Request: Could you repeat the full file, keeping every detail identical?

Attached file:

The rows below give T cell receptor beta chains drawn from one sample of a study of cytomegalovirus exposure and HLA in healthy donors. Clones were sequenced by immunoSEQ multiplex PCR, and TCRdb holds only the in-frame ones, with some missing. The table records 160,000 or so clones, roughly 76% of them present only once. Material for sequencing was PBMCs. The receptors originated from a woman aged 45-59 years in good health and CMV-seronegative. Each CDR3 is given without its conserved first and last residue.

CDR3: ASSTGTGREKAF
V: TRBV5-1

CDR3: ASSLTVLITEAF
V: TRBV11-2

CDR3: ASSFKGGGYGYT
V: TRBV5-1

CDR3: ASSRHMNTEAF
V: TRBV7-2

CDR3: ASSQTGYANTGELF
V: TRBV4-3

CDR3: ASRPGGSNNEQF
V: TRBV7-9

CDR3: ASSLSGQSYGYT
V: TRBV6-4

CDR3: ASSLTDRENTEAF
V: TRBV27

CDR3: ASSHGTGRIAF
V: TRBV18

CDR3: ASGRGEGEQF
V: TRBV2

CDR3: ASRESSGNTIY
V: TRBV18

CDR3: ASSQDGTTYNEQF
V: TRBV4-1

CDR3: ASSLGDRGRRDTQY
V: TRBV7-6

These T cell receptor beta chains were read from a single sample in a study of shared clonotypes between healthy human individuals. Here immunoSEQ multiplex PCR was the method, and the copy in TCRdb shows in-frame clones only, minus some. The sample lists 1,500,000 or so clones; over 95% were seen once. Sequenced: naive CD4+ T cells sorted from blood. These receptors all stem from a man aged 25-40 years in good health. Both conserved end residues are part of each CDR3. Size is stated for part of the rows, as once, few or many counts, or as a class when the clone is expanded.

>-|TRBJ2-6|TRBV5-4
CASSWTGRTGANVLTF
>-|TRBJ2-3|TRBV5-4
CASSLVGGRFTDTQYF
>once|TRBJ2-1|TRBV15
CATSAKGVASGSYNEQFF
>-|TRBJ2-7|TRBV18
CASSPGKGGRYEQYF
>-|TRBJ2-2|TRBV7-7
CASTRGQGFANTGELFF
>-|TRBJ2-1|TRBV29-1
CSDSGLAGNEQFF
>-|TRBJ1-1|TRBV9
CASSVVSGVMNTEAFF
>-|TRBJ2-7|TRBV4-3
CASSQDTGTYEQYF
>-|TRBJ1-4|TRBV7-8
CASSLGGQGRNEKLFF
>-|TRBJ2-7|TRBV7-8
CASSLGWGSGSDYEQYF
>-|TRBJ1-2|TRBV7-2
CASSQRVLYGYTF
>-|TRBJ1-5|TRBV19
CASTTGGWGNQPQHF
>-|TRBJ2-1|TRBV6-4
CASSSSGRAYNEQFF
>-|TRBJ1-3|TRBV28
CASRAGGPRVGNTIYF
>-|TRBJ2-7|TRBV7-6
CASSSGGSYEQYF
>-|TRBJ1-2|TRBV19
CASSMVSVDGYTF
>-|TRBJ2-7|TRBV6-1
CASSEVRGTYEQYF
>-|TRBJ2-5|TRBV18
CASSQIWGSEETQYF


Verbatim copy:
The rows below give T cell receptor beta chains drawn from one sample of a study of cytomegalovirus exposure and HLA in healthy donors. Clones were sequenced by immunoSEQ multiplex PCR, and TCRdb holds only the in-frame ones, with some missing. The table records 160,000 or so clones, roughly 76% of them present only once. Material for sequencing was PBMCs. The receptors originated from a woman aged 45-59 years in good health and CMV-seronegative. Each CDR3 is given without its conserved first and last residue.

CDR3: ASSTGTGREKAF
V: TRBV5-1

CDR3: ASSLTVLITEAF
V: TRBV11-2

CDR3: ASSFKGGGYGYT
V: TRBV5-1

CDR3: ASSRHMNTEAF
V: TRBV7-2

CDR3: ASSQTGYANTGELF
V: TRBV4-3

CDR3: ASRPGGSNNEQF
V: TRBV7-9

CDR3: ASSLSGQSYGYT
V: TRBV6-4

CDR3: ASSLTDRENTEAF
V: TRBV27

CDR3: ASSHGTGRIAF
V: TRBV18

CDR3: ASGRGEGEQF
V: TRBV2

CDR3: ASRESSGNTIY
V: TRBV18

CDR3: ASSQDGTTYNEQF
V: TRBV4-1

CDR3: ASSLGDRGRRDTQY
V: TRBV7-6

These T cell receptor beta chains were read from a single sample in a study of shared clonotypes between healthy human individuals. Here immunoSEQ multiplex PCR was the method, and the copy in TCRdb shows in-frame clones only, minus some. The sample lists 1,500,000 or so clones; over 95% were seen once. Sequenced: naive CD4+ T cells sorted from blood. These receptors all stem from a man aged 25-40 years in good health. Both conserved end residues are part of each CDR3. Size is stated for part of the rows, as once, few or many counts, or as a class when the clone is expanded.

>-|TRBJ2-6|TRBV5-4
CASSWTGRTGANVLTF
>-|TRBJ2-3|TRBV5-4
CASSLVGGRFTDTQYF
>once|TRBJ2-1|TRBV15
CATSAKGVASGSYNEQFF
>-|TRBJ2-7|TRBV18
CASSPGKGGRYEQYF
>-|TRBJ2-2|TRBV7-7
CASTRGQGFANTGELFF
>-|TRBJ2-1|TRBV29-1
CSDSGLAGNEQFF
>-|TRBJ1-1|TRBV9
CASSVVSGVMNTEAFF
>-|TRBJ2-7|TRBV4-3
CASSQDTGTYEQYF
>-|TRBJ1-4|TRBV7-8
CASSLGGQGRNEKLFF
>-|TRBJ2-7|TRBV7-8
CASSLGWGSGSDYEQYF
>-|TRBJ1-2|TRBV7-2
CASSQRVLYGYTF
>-|TRBJ1-5|TRBV19
CASTTGGWGNQPQHF
>-|TRBJ2-1|TRBV6-4
CASSSSGRAYNEQFF
>-|TRBJ1-3|TRBV28
CASRAGGPRVGNTIYF
>-|TRBJ2-7|TRBV7-6
CASSSGGSYEQYF
>-|TRBJ1-2|TRBV19
CASSMVSVDGYTF
>-|TRBJ2-7|TRBV6-1
CASSEVRGTYEQYF
>-|TRBJ2-5|TRBV18
CASSQIWGSEETQYF